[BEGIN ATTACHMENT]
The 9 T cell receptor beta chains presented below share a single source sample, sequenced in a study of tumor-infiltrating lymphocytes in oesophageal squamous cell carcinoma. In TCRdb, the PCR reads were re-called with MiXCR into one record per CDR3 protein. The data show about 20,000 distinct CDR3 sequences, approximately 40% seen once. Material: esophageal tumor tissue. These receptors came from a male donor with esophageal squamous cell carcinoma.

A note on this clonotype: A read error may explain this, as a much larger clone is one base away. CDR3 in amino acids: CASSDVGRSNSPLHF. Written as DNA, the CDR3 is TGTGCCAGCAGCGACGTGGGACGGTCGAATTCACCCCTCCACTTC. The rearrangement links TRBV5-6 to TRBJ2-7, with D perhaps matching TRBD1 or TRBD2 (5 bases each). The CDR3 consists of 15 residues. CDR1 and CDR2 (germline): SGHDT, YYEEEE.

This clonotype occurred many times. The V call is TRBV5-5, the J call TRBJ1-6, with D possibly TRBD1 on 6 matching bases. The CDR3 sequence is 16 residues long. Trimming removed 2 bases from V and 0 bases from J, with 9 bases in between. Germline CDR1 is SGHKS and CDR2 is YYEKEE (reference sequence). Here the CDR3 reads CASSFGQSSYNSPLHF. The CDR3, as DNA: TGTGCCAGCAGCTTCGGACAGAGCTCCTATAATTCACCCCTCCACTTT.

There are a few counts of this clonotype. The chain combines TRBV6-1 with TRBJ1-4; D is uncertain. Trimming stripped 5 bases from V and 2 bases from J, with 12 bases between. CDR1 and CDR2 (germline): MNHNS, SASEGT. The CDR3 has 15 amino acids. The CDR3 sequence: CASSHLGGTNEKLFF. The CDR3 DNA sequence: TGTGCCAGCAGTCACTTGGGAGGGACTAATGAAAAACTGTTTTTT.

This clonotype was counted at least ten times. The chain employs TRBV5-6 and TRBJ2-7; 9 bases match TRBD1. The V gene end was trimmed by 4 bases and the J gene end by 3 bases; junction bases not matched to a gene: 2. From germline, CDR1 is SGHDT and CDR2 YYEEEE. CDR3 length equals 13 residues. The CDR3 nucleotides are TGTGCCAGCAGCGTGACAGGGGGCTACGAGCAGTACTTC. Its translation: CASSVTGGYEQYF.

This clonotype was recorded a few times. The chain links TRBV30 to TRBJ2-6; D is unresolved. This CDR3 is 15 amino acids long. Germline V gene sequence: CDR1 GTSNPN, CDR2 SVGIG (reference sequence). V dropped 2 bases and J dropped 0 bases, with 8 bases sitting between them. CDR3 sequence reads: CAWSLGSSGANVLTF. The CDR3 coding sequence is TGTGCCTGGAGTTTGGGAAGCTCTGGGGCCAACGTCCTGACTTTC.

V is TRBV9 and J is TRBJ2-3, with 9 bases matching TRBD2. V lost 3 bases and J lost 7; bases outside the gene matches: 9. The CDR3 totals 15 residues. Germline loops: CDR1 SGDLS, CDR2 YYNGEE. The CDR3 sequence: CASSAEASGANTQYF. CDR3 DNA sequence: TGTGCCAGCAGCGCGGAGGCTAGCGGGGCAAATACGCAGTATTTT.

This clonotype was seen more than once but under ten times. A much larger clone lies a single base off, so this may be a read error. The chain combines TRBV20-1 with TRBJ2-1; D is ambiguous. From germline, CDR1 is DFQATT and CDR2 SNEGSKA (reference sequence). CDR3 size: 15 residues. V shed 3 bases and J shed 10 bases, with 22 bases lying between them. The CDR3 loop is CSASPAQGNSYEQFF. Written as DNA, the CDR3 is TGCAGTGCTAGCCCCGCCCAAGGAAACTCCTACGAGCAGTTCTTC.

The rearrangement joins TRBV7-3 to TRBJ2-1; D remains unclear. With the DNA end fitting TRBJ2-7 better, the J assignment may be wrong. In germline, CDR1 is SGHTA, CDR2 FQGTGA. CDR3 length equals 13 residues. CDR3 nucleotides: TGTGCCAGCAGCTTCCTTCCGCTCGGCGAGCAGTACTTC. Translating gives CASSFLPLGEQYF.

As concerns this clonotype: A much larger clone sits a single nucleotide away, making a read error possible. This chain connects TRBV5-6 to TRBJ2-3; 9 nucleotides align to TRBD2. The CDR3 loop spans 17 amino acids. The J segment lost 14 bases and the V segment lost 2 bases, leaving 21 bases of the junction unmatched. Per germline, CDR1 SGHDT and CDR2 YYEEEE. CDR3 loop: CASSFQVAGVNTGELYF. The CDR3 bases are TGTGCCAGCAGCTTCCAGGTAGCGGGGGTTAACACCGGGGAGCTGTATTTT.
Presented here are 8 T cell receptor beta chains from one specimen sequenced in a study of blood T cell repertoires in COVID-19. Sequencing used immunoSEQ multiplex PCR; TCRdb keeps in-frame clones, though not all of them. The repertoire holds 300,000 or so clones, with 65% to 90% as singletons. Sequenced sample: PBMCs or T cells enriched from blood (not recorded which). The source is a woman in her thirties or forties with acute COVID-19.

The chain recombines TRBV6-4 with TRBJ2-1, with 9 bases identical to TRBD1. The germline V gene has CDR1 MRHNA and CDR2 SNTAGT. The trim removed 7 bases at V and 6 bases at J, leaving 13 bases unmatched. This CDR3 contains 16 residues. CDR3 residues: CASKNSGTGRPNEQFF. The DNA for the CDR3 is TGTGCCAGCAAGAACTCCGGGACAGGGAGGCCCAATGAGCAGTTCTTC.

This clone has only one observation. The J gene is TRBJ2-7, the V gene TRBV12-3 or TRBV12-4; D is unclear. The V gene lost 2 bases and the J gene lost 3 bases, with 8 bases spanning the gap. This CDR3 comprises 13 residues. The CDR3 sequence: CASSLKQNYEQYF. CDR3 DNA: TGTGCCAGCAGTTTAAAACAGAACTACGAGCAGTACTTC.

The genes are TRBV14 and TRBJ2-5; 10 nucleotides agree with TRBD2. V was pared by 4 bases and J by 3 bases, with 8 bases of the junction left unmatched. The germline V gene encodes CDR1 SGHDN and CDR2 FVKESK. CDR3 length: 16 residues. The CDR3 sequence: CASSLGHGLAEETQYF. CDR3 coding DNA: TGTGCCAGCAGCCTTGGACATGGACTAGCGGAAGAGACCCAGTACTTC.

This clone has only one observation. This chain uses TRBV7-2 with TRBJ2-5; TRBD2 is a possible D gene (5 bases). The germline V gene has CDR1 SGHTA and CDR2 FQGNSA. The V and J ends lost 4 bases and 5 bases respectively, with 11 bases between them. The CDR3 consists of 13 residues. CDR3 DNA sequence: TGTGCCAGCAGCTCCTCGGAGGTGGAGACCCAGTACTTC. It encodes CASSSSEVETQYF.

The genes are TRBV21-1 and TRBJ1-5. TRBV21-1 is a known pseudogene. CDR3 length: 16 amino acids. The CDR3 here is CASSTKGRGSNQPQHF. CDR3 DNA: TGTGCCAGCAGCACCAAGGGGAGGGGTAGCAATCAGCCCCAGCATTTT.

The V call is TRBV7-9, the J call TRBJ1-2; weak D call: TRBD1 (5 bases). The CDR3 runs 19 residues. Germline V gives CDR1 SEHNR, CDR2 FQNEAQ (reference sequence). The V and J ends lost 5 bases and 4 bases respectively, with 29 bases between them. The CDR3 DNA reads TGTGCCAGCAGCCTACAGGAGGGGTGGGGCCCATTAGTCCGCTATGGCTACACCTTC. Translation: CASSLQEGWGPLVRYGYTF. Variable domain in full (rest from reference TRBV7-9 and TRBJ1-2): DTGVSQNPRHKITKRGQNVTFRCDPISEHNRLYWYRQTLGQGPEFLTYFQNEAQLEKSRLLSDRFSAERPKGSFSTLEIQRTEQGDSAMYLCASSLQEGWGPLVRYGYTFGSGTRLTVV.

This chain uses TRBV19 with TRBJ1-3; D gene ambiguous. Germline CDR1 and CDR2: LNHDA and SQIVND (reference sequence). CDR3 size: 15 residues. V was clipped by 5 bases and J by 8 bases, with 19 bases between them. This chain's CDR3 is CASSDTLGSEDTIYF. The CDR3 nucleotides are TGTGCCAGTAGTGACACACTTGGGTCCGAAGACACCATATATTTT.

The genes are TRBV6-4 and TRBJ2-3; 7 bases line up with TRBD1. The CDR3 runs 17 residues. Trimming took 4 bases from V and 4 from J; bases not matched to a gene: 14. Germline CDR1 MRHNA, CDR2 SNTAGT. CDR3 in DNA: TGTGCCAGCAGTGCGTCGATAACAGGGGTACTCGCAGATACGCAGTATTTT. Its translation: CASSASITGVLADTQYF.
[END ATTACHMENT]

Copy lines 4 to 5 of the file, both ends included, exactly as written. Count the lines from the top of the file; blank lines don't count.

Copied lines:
There are a few counts of this clonotype. The chain combines TRBV6-1 with TRBJ1-4; D is uncertain. Trimming stripped 5 bases from V and 2 bases from J, with 12 bases between. CDR1 and CDR2 (germline): MNHNS, SASEGT. The CDR3 has 15 amino acids. The CDR3 sequence: CASSHLGGTNEKLFF. The CDR3 DNA sequence: TGTGCCAGCAGTCACTTGGGAGGGACTAATGAAAAACTGTTTTTT.

This clonotype was counted at least ten times. The chain employs TRBV5-6 and TRBJ2-7; 9 bases match TRBD1. The V gene end was trimmed by 4 bases and the J gene end by 3 bases; junction bases not matched to a gene: 2. From germline, CDR1 is SGHDT and CDR2 YYEEEE. CDR3 length equals 13 residues. The CDR3 nucleotides are TGTGCCAGCAGCGTGACAGGGGGCTACGAGCAGTACTTC. Its translation: CASSVTGGYEQYF.